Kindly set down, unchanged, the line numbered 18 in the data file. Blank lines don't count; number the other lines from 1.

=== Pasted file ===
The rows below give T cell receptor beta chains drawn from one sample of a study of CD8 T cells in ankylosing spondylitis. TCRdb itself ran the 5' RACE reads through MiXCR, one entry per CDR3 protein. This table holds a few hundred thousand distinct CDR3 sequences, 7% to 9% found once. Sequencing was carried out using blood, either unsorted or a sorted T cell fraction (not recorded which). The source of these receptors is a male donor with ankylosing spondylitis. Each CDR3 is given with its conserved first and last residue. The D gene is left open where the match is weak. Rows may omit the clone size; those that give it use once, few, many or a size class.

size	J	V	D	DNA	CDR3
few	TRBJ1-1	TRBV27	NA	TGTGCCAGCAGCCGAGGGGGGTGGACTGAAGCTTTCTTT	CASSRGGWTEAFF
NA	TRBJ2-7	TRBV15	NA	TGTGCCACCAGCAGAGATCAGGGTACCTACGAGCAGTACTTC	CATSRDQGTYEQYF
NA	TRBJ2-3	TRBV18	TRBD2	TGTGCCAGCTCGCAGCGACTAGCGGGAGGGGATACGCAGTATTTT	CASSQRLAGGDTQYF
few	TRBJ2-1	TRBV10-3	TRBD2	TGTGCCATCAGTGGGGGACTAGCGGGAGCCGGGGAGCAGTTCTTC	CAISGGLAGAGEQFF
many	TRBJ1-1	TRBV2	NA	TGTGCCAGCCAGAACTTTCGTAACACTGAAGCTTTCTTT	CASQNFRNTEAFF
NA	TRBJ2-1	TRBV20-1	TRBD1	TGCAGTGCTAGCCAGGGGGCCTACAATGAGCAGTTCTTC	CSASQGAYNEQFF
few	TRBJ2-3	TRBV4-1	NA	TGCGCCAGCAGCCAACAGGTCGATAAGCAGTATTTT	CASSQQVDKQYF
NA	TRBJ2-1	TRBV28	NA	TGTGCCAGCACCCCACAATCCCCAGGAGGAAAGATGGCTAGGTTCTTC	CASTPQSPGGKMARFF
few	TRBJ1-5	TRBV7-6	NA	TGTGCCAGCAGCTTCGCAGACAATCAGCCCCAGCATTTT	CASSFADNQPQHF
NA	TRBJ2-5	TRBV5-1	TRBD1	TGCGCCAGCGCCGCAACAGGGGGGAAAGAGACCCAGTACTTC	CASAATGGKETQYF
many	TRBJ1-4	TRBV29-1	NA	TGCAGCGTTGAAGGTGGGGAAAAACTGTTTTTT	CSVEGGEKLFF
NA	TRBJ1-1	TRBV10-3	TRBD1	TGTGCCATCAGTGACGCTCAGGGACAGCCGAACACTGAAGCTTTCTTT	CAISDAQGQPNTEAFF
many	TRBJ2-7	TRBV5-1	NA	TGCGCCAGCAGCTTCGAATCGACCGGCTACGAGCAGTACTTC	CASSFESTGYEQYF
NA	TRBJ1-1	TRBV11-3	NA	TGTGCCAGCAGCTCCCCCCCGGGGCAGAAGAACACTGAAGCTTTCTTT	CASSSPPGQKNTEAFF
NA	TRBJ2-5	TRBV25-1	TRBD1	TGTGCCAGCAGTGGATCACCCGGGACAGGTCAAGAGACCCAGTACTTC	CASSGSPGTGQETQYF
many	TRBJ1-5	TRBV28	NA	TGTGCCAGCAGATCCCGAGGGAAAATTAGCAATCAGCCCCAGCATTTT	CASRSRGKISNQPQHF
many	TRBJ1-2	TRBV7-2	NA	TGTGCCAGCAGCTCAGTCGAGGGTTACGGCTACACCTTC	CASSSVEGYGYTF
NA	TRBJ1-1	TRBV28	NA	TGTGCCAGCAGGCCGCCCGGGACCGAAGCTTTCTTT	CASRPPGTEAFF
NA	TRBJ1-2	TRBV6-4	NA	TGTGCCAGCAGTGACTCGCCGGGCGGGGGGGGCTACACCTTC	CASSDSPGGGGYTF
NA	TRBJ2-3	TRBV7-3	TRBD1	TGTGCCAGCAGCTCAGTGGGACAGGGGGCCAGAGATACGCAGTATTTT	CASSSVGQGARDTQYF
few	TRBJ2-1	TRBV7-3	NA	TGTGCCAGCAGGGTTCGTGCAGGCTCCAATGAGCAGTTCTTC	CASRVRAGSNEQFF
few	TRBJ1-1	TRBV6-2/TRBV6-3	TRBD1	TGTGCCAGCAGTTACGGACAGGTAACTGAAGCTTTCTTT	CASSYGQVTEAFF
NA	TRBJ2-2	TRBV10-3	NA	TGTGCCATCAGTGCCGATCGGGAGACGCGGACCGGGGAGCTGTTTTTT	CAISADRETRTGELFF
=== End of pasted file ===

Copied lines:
many	TRBJ1-5	TRBV28	NA	TGTGCCAGCAGATCCCGAGGGAAAATTAGCAATCAGCCCCAGCATTTT	CASRSRGKISNQPQHF